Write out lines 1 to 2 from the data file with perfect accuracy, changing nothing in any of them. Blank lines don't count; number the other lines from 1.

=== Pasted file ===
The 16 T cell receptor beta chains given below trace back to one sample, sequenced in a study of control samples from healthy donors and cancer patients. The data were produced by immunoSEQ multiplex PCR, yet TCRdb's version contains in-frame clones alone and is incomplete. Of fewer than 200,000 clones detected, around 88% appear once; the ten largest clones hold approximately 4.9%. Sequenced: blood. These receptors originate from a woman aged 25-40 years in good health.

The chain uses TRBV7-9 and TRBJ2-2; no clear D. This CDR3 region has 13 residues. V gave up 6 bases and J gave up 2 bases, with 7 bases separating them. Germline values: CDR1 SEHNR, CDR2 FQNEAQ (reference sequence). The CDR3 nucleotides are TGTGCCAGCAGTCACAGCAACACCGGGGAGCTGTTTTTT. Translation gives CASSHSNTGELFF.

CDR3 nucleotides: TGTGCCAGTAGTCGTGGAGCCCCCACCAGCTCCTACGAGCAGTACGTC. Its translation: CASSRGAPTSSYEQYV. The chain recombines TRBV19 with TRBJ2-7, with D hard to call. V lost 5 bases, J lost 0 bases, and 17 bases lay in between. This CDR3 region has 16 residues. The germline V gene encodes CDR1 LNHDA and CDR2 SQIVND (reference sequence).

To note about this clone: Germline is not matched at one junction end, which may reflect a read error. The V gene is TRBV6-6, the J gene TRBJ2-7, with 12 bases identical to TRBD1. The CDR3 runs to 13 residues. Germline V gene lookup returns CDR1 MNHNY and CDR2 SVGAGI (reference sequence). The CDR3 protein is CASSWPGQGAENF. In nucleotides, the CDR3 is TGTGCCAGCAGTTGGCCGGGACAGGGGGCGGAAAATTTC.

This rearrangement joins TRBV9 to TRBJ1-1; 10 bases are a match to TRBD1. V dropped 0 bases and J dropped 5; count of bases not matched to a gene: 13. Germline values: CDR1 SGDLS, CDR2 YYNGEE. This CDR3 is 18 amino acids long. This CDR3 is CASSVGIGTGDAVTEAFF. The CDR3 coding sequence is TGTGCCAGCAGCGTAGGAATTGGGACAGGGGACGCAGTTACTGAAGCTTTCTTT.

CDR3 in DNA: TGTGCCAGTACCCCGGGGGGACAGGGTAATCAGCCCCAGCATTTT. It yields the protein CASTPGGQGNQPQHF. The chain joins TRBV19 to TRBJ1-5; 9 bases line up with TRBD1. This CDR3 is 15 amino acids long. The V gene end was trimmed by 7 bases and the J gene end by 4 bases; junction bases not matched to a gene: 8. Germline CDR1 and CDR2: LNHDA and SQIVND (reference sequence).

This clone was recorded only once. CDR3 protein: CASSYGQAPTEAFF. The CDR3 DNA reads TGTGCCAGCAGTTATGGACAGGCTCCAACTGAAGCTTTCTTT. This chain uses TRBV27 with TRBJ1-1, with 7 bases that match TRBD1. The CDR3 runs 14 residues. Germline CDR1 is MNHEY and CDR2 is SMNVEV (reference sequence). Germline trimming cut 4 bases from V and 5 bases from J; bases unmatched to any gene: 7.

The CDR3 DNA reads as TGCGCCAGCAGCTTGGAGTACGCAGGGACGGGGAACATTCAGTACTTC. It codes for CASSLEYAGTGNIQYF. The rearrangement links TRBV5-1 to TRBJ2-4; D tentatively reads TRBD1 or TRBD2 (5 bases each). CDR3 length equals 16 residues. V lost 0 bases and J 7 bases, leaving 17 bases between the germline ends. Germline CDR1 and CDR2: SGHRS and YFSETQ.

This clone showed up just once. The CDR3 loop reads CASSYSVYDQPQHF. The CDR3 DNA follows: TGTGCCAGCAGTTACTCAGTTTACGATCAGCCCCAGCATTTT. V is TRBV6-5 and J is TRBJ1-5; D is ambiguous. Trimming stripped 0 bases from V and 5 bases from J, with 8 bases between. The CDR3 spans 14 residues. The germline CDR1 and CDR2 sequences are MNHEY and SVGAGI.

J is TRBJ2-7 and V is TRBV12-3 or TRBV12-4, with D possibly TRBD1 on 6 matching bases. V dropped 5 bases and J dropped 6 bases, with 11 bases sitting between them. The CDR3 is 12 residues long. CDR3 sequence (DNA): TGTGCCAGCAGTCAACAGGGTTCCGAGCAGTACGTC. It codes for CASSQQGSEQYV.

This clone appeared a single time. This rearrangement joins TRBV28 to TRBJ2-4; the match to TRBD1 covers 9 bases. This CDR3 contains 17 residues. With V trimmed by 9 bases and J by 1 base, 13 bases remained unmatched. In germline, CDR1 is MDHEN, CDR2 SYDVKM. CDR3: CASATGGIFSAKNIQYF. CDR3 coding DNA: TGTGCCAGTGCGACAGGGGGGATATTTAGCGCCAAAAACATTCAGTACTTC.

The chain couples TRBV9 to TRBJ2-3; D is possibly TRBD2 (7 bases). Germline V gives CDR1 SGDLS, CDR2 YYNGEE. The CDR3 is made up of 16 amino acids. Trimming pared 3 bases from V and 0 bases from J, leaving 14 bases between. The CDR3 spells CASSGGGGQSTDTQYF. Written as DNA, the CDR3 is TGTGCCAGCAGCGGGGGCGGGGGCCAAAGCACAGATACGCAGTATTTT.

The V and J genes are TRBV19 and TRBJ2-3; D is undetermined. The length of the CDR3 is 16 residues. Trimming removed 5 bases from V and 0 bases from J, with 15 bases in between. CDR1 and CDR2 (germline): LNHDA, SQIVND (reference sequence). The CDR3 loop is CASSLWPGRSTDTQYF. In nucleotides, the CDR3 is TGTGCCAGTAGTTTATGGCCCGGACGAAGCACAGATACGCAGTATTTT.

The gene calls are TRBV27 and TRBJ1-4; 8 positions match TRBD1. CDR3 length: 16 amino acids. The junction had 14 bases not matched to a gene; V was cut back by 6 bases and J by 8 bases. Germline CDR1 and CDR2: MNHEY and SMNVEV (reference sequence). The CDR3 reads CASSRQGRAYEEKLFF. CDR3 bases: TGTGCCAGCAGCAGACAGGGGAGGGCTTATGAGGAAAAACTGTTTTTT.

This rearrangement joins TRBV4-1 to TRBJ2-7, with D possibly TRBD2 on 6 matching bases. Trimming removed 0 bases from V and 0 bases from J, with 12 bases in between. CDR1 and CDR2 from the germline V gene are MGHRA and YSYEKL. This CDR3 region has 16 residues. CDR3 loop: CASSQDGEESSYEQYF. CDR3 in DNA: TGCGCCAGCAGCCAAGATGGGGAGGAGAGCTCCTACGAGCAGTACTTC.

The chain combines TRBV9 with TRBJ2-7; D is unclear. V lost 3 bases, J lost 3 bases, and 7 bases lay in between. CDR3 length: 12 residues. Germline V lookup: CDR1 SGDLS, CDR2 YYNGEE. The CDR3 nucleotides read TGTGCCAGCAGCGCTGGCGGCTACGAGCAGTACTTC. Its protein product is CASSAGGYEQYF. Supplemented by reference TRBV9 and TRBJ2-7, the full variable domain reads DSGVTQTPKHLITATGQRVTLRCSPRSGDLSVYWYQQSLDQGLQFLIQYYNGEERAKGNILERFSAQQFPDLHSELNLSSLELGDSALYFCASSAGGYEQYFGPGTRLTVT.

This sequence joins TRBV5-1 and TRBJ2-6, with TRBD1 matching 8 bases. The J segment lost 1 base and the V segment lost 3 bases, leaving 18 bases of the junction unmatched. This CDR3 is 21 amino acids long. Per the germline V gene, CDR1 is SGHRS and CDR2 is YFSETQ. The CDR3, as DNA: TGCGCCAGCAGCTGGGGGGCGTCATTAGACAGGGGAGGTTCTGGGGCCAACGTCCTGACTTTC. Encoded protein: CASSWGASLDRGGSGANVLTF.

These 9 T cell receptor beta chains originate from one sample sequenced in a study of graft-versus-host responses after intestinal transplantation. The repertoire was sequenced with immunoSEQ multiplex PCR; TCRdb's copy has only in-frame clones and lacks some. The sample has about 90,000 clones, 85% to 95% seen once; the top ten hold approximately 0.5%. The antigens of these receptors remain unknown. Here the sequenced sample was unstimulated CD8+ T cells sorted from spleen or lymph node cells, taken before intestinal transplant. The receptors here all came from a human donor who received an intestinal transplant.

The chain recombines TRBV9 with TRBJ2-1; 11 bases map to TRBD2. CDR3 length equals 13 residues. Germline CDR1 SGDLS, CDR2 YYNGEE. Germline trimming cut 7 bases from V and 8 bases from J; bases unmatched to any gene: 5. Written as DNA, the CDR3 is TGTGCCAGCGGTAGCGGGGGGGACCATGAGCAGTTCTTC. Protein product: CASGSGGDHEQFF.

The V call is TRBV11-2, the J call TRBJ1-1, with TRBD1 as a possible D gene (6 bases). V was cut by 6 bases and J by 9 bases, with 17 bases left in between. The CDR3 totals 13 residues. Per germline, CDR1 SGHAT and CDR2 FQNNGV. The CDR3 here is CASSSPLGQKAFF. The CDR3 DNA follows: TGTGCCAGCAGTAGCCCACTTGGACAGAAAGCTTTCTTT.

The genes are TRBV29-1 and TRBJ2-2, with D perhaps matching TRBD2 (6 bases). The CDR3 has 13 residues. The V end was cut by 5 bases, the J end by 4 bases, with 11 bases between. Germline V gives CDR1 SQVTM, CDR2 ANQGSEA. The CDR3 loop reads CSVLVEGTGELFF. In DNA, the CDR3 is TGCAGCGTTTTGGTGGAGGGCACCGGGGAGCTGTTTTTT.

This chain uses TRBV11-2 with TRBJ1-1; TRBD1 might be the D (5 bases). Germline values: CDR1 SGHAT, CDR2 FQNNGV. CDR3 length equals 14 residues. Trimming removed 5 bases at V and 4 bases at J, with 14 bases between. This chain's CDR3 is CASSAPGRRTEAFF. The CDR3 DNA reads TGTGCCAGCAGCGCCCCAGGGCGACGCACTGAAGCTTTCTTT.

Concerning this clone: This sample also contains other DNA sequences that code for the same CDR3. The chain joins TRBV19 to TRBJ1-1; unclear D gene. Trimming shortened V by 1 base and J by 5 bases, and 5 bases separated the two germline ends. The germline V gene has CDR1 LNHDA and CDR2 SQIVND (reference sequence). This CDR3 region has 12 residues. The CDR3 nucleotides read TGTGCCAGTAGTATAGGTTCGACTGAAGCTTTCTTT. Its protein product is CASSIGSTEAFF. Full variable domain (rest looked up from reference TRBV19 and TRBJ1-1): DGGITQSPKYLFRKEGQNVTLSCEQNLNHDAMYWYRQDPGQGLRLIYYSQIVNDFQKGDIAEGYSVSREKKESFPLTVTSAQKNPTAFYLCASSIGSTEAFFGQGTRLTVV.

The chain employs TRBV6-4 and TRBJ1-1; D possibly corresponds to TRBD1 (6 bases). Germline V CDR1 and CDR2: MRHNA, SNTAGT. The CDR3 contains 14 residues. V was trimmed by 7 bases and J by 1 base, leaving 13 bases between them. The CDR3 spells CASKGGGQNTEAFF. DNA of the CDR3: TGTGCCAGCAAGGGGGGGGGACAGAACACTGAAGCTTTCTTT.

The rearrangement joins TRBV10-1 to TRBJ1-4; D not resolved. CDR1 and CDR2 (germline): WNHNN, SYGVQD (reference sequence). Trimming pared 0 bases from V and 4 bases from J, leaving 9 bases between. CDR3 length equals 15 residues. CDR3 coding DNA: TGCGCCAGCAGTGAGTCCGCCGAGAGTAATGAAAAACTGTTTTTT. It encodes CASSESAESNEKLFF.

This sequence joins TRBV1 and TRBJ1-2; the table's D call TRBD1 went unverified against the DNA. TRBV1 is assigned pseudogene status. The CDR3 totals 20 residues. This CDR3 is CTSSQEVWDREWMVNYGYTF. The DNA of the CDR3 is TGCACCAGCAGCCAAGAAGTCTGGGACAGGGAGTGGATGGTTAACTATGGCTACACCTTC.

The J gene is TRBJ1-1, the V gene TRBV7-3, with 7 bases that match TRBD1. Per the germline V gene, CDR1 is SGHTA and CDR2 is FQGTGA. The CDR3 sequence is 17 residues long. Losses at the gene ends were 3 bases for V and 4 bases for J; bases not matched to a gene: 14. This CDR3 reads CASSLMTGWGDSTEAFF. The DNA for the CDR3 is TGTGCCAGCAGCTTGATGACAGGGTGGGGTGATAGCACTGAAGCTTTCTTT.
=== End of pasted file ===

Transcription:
The 16 T cell receptor beta chains given below trace back to one sample, sequenced in a study of control samples from healthy donors and cancer patients. The data were produced by immunoSEQ multiplex PCR, yet TCRdb's version contains in-frame clones alone and is incomplete. Of fewer than 200,000 clones detected, around 88% appear once; the ten largest clones hold approximately 4.9%. Sequenced: blood. These receptors originate from a woman aged 25-40 years in good health.

The chain uses TRBV7-9 and TRBJ2-2; no clear D. This CDR3 region has 13 residues. V gave up 6 bases and J gave up 2 bases, with 7 bases separating them. Germline values: CDR1 SEHNR, CDR2 FQNEAQ (reference sequence). The CDR3 nucleotides are TGTGCCAGCAGTCACAGCAACACCGGGGAGCTGTTTTTT. Translation gives CASSHSNTGELFF.